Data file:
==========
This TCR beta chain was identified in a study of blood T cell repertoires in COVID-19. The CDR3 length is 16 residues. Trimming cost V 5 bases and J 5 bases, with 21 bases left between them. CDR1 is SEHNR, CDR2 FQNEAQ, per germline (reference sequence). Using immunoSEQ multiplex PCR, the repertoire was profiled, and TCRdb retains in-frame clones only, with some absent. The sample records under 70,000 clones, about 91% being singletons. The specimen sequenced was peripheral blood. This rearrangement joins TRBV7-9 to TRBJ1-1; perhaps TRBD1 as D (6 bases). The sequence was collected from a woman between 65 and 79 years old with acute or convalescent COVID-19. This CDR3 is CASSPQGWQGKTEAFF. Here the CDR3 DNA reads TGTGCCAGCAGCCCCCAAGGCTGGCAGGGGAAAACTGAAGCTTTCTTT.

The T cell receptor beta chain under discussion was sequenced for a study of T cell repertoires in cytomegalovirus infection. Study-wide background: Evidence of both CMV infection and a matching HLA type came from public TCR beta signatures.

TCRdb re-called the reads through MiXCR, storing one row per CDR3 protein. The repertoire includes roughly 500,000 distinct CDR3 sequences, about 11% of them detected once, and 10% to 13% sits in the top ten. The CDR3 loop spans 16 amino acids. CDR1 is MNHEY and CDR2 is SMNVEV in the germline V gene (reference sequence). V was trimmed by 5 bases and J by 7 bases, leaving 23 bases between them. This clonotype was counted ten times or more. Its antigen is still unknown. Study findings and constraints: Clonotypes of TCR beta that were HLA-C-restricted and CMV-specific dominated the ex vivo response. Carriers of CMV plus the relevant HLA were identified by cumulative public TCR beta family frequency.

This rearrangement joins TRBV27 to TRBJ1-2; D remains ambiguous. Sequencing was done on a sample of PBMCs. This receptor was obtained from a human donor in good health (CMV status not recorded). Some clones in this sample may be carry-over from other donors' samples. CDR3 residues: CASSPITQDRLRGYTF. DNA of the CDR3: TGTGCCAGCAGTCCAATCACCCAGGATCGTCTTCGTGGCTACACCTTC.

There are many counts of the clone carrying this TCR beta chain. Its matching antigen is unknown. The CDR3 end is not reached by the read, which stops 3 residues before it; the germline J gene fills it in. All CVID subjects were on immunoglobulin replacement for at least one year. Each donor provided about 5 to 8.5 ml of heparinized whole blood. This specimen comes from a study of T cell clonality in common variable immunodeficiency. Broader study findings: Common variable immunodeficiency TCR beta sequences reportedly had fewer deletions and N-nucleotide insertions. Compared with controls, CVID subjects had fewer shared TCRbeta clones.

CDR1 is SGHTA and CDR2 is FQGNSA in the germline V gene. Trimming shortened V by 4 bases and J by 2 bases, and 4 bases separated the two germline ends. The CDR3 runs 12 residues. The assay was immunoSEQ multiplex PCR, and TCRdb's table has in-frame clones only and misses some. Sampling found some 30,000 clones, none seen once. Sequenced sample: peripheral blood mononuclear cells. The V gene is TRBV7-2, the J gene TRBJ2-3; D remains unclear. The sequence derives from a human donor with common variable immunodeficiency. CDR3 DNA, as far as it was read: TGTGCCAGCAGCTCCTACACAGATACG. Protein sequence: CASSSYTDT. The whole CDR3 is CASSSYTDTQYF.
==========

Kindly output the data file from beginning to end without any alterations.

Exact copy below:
This TCR beta chain was identified in a study of blood T cell repertoires in COVID-19. The CDR3 length is 16 residues. Trimming cost V 5 bases and J 5 bases, with 21 bases left between them. CDR1 is SEHNR, CDR2 FQNEAQ, per germline (reference sequence). Using immunoSEQ multiplex PCR, the repertoire was profiled, and TCRdb retains in-frame clones only, with some absent. The sample records under 70,000 clones, about 91% being singletons. The specimen sequenced was peripheral blood. This rearrangement joins TRBV7-9 to TRBJ1-1; perhaps TRBD1 as D (6 bases). The sequence was collected from a woman between 65 and 79 years old with acute or convalescent COVID-19. This CDR3 is CASSPQGWQGKTEAFF. Here the CDR3 DNA reads TGTGCCAGCAGCCCCCAAGGCTGGCAGGGGAAAACTGAAGCTTTCTTT.

The T cell receptor beta chain under discussion was sequenced for a study of T cell repertoires in cytomegalovirus infection. Study-wide background: Evidence of both CMV infection and a matching HLA type came from public TCR beta signatures.

TCRdb re-called the reads through MiXCR, storing one row per CDR3 protein. The repertoire includes roughly 500,000 distinct CDR3 sequences, about 11% of them detected once, and 10% to 13% sits in the top ten. The CDR3 loop spans 16 amino acids. CDR1 is MNHEY and CDR2 is SMNVEV in the germline V gene (reference sequence). V was trimmed by 5 bases and J by 7 bases, leaving 23 bases between them. This clonotype was counted ten times or more. Its antigen is still unknown. Study findings and constraints: Clonotypes of TCR beta that were HLA-C-restricted and CMV-specific dominated the ex vivo response. Carriers of CMV plus the relevant HLA were identified by cumulative public TCR beta family frequency.

This rearrangement joins TRBV27 to TRBJ1-2; D remains ambiguous. Sequencing was done on a sample of PBMCs. This receptor was obtained from a human donor in good health (CMV status not recorded). Some clones in this sample may be carry-over from other donors' samples. CDR3 residues: CASSPITQDRLRGYTF. DNA of the CDR3: TGTGCCAGCAGTCCAATCACCCAGGATCGTCTTCGTGGCTACACCTTC.

There are many counts of the clone carrying this TCR beta chain. Its matching antigen is unknown. The CDR3 end is not reached by the read, which stops 3 residues before it; the germline J gene fills it in. All CVID subjects were on immunoglobulin replacement for at least one year. Each donor provided about 5 to 8.5 ml of heparinized whole blood. This specimen comes from a study of T cell clonality in common variable immunodeficiency. Broader study findings: Common variable immunodeficiency TCR beta sequences reportedly had fewer deletions and N-nucleotide insertions. Compared with controls, CVID subjects had fewer shared TCRbeta clones.

CDR1 is SGHTA and CDR2 is FQGNSA in the germline V gene. Trimming shortened V by 4 bases and J by 2 bases, and 4 bases separated the two germline ends. The CDR3 runs 12 residues. The assay was immunoSEQ multiplex PCR, and TCRdb's table has in-frame clones only and misses some. Sampling found some 30,000 clones, none seen once. Sequenced sample: peripheral blood mononuclear cells. The V gene is TRBV7-2, the J gene TRBJ2-3; D remains unclear. The sequence derives from a human donor with common variable immunodeficiency. CDR3 DNA, as far as it was read: TGTGCCAGCAGCTCCTACACAGATACG. Protein sequence: CASSSYTDT. The whole CDR3 is CASSSYTDTQYF.